CORPUS CHRISTI, Texas (AP) - The Texas Commission on Environmental Quality says it's working with officials in Corpus Christi after a chemical leak caused the city to tell residents to not drink the water.
TCEQ said Thursday that it has initiated "multiple measures," including sampling "to determine the extent of potential impact." TCEQ said agencies it's coordinating with include the Environmental Protection Agency.
Meanwhile, Gov. Greg Abbott said his office is coordinating with the TCEQ, the Texas Division of Emergency Management and the Department of State Health Services on the issue. The Texas Division of Emergency Management is coordinating shipments of drinking water to the city.
Angry residents are scolding leaders of a Texas city for not fully explaining how the public water supply may have been contaminated by a chemical.
Corpus Christi spokeswoman Kim Womack explained during a short news briefing Thursday that an anonymous donor is providing the city 27,000 cases of bottled water.
But no other city officials appeared to provide any further details about how up to 24 gallons of an asphalt emulsifier entered the water system Wednesday. The city has described it as a "back-flow incident in the industrial district."
Womack also says officials aren't identifying the company that leaked the chemicals because they don't want the company to stop cooperating.
Immediately after Womack concluded her remarks, a group of residents began chanting, "What do we want? Clean water! When do we want it? Now!"
An anonymous donor is providing 27,000 cases of bottled water that will be distributed to residents no longer able to use public water.
Corpus Christi spokeswoman Kim Womack said at a news briefing Thursday that the water will be provided at various locations in the city of 320,000.
Schools have closed, businesses disrupted and long lines have formed at grocery stores in the wake of a chemical that seeped Wednesday into the water supply, possibly contaminating it.
Womack says the city is requesting state assistance but didn't specify the nature of that assistance.
She says each vehicle that arrives to receive water at the city locations will receive one case.
The possible chemical contamination of a Texas city's water supply has been traced to an asphalt producer on an industrial property where officials say there is no means to stop the leak.
Corpus Christi spokeswoman Kim Womack said at a news conference Thursday that city inspectors did not find a "backflow preventer" on the property. She says the company that owns the property and the one leasing it claim there is one.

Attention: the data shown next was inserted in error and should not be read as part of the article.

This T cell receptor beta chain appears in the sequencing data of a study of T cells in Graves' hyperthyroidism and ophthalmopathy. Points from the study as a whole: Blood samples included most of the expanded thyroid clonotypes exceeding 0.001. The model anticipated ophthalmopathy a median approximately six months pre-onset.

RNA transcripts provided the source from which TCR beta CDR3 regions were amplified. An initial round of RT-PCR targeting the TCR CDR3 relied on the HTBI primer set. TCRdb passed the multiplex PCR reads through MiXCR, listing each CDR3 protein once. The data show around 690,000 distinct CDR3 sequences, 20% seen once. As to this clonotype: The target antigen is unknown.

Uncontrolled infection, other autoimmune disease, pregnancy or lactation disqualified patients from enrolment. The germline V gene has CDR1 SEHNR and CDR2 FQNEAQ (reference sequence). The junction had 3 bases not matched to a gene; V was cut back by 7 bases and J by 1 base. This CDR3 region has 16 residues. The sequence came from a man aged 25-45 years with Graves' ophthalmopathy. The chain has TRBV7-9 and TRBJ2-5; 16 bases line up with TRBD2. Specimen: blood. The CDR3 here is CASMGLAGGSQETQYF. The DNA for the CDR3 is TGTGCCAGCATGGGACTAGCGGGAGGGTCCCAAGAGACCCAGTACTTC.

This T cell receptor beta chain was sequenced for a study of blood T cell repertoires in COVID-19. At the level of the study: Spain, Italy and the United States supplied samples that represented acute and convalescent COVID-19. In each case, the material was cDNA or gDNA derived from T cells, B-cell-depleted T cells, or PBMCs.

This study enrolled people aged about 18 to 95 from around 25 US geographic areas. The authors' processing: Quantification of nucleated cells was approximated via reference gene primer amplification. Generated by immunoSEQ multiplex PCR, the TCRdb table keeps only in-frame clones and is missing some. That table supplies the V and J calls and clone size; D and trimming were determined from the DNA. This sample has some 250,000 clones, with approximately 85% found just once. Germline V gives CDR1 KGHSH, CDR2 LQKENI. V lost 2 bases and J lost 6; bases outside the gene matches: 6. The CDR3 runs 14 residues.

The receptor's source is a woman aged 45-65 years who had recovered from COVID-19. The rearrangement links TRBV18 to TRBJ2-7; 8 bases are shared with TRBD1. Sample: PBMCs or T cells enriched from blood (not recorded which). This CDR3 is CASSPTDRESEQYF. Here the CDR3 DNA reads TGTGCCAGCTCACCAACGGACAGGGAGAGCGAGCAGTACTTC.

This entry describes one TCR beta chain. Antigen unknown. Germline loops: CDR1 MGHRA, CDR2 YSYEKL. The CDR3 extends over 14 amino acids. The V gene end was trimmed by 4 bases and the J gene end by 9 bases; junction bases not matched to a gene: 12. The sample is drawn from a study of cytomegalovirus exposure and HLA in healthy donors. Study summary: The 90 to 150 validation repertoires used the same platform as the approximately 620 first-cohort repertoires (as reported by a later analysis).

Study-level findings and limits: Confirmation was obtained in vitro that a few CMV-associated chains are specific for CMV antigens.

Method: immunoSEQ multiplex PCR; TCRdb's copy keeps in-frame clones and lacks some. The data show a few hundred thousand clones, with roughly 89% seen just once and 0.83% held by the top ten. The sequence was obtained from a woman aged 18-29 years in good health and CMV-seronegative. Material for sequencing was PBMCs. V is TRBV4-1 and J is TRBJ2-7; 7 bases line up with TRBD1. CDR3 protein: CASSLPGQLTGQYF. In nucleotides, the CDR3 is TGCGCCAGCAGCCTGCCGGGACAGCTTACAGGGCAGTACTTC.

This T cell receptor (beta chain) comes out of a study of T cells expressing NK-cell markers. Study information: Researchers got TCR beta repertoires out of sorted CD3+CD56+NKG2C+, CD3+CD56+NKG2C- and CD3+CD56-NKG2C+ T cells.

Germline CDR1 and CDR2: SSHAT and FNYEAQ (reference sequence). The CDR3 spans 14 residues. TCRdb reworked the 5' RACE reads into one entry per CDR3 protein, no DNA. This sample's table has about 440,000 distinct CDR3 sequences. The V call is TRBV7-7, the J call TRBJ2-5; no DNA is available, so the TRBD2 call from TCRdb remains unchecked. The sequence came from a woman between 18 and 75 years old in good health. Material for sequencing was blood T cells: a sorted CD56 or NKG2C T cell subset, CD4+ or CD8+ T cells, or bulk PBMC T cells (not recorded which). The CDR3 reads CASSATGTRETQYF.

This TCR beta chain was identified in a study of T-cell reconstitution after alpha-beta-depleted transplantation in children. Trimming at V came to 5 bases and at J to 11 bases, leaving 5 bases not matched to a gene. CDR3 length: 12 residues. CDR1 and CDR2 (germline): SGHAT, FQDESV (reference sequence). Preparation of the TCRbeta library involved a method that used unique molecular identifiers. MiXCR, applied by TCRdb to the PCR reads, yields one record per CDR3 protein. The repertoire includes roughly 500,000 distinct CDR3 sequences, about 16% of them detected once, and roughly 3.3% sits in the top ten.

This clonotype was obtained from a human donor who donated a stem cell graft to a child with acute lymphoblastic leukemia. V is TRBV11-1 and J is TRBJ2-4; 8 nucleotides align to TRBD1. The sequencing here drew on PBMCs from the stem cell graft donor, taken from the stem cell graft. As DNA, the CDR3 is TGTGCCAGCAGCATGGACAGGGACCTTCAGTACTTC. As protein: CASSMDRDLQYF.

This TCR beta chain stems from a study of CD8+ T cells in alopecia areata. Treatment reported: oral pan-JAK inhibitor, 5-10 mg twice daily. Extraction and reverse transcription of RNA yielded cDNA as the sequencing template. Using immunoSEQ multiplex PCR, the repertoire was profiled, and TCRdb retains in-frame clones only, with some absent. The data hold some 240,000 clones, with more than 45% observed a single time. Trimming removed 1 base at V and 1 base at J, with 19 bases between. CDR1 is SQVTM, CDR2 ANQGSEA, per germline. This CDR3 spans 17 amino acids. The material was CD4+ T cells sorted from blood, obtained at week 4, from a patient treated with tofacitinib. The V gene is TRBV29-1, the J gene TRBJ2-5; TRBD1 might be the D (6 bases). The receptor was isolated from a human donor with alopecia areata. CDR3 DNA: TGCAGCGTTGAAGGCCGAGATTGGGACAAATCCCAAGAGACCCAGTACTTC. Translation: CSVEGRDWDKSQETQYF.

Officials say the chemical is an asphalt emulsifier that can burn skin if a person comes into contact with concentrated amounts. Upward of 24 gallons of it may have entered the water supply.
The discovery Wednesday of the leaked chemical has led schools to close and long lines at grocery stores where residents are stocking up on bottled water.
City officials say a chemical in Corpus Christi's water supply was first discovered in water at a refinery in the city, prompting authorities to warn residents to avoid tap water.
City spokeswoman Kim Womack said at a news conference Thursday that the chemical is found in asphalt. Upward of 24 gallons of the chemical may have entered the water supply beginning Wednesday.
Another spokeswoman for the city, Deanna McQueen, said the leak first came to light Wednesday when workers at the refinery discovered the water coming from its faucets had a sheen.
Officials initially said two petroleum-based chemicals had contaminated the water supply.
Samples of the water have been sent to a lab in Austin.
It is not yet clear when the water will be safe to use.
A Texas Gulf Coast city is warning its 320,000 residents not to use tap water due to concerns that two chemicals may have contaminated the water supply.
Corpus Christi officials said in a statement that a "back-flow incident" in an industrial area Wednesday may have led the chemicals to seep into the water.
The warning prompted a rush on water at grocery stores, where long lines formed with people pushing carts filled with packages of bottled water.
City Councilman Michael Hunter told the Corpus Christi Caller-Times that it's unlikely the chemicals are concentrated enough to do harm, but officials are "taking every precaution that we can."
Corpus Christi has an aging infrastructure and in May the city issued a boil-water notice that lasted two weeks.